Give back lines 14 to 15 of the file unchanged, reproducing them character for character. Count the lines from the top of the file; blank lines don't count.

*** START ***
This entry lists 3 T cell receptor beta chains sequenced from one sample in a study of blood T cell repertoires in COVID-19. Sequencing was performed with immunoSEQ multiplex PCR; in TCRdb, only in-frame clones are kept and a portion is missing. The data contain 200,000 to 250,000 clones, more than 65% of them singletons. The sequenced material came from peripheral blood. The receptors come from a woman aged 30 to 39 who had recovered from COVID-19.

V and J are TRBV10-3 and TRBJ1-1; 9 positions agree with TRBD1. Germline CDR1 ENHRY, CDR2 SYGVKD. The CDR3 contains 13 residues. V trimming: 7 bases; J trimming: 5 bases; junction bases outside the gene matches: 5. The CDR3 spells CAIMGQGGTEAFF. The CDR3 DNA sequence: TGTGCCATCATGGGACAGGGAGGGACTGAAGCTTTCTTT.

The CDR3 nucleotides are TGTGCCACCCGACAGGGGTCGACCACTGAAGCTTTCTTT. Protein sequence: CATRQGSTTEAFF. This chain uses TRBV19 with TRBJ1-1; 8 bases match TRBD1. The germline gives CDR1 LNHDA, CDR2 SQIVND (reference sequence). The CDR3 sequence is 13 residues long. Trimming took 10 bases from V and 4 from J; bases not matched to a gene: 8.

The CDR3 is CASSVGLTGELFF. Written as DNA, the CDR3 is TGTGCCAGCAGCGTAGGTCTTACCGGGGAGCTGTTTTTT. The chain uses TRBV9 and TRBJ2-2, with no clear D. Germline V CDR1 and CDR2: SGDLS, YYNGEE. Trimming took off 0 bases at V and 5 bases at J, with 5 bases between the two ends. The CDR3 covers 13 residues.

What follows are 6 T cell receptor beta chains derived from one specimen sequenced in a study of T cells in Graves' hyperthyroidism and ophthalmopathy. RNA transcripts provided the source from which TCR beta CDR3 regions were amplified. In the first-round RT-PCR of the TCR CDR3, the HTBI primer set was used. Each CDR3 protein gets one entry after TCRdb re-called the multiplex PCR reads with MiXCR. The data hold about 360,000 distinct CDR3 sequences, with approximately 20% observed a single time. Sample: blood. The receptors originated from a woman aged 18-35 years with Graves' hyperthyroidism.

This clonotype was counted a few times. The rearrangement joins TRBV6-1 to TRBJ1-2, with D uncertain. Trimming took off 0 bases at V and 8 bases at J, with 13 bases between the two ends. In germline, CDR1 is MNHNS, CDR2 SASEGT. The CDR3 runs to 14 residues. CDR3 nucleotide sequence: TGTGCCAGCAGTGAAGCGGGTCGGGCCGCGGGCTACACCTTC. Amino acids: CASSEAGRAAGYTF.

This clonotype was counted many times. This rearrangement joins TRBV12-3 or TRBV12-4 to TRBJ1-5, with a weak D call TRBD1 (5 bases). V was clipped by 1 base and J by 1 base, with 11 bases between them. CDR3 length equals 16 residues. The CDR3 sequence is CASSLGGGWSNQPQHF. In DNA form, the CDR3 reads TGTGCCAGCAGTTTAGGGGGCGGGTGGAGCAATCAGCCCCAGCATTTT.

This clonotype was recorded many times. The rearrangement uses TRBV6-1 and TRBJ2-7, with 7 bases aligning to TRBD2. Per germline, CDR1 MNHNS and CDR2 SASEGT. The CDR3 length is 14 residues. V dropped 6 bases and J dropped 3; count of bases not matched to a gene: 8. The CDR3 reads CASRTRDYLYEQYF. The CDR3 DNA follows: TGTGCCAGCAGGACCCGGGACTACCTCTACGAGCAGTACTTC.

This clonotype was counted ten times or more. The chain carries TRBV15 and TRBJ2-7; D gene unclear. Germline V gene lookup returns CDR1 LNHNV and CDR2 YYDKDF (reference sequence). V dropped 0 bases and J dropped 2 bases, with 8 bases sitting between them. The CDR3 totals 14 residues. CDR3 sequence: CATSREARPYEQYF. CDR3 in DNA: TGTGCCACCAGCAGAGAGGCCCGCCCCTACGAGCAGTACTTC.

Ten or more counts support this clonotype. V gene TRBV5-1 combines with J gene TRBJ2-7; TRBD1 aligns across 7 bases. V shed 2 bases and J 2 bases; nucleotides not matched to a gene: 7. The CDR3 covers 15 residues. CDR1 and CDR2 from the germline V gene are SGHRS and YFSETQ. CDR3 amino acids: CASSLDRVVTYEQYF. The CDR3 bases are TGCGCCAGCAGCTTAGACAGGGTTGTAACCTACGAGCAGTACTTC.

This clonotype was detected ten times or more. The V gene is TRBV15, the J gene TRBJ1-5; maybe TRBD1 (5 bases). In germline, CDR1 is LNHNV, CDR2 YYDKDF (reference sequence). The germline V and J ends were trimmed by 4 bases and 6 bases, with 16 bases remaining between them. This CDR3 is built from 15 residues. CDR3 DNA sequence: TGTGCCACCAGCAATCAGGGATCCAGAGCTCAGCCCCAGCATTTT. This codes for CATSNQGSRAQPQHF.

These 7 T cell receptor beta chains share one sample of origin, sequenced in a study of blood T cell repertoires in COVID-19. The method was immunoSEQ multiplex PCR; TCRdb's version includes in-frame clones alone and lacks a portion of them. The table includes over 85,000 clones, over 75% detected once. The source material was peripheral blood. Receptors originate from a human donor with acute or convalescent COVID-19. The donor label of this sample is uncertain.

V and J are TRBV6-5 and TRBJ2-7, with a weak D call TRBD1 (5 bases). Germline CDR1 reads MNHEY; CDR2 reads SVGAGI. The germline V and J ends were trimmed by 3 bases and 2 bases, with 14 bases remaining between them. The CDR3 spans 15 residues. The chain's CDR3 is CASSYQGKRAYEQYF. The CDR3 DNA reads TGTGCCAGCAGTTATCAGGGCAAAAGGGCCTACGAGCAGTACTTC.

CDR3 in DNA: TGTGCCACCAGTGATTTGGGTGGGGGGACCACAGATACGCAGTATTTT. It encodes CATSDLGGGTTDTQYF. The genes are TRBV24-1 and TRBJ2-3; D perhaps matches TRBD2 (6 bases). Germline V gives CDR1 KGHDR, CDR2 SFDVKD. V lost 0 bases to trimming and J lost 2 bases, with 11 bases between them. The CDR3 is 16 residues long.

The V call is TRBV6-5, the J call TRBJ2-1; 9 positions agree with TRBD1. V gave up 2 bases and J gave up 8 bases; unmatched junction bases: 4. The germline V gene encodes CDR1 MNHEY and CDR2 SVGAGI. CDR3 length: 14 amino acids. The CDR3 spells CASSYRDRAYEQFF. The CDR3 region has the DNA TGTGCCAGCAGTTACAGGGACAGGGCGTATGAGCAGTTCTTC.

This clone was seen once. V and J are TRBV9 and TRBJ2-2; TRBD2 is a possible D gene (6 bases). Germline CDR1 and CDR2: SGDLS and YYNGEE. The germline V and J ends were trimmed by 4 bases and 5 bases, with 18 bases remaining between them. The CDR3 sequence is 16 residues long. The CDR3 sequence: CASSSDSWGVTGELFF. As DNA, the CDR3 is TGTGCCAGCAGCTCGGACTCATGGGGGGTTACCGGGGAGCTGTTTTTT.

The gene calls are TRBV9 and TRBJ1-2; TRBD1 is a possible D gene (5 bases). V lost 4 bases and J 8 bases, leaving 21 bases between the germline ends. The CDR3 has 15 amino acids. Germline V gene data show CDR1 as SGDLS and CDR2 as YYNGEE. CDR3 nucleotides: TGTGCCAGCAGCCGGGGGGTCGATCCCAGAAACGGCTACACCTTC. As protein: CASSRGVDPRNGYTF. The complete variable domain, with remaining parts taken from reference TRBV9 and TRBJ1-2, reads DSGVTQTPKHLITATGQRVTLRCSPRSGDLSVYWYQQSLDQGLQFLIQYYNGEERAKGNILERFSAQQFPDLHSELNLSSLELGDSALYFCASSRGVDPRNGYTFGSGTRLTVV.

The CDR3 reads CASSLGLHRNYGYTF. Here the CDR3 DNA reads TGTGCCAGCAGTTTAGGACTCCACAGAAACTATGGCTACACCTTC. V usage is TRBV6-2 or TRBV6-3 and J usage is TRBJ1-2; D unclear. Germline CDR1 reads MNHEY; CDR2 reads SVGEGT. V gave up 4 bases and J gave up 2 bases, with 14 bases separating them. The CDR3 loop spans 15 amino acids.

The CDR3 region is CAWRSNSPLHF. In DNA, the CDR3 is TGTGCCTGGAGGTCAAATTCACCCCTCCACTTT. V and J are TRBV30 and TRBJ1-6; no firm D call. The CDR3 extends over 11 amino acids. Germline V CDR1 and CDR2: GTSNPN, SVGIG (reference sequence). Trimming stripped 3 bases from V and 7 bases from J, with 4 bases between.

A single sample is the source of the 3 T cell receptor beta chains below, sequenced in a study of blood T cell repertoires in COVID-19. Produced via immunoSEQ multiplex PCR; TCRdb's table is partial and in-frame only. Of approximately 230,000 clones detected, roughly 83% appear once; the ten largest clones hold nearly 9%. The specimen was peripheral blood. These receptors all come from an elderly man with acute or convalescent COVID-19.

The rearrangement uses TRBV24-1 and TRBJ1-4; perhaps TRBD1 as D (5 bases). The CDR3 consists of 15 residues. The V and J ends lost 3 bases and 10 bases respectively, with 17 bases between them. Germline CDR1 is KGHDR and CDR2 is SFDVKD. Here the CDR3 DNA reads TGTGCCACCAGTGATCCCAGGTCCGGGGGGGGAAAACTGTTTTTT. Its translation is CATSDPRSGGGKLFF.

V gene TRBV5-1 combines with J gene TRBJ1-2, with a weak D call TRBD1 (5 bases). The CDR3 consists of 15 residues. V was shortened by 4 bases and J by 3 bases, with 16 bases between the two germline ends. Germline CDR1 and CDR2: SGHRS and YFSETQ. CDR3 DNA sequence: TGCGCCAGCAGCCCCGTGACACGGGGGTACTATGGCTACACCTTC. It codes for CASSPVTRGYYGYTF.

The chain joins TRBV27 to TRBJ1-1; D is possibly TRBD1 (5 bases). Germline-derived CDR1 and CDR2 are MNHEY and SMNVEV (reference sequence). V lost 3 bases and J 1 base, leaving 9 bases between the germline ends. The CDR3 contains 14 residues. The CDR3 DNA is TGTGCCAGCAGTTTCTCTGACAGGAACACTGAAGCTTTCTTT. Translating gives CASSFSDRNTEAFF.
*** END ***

CDR3 in DNA: TGTGCCACCAGTGATTTGGGTGGGGGGACCACAGATACGCAGTATTTT. It encodes CATSDLGGGTTDTQYF. The genes are TRBV24-1 and TRBJ2-3; D perhaps matches TRBD2 (6 bases). Germline V gives CDR1 KGHDR, CDR2 SFDVKD. V lost 0 bases to trimming and J lost 2 bases, with 11 bases between them. The CDR3 is 16 residues long.

The V call is TRBV6-5, the J call TRBJ2-1; 9 positions agree with TRBD1. V gave up 2 bases and J gave up 8 bases; unmatched junction bases: 4. The germline V gene encodes CDR1 MNHEY and CDR2 SVGAGI. CDR3 length: 14 amino acids. The CDR3 spells CASSYRDRAYEQFF. The CDR3 region has the DNA TGTGCCAGCAGTTACAGGGACAGGGCGTATGAGCAGTTCTTC.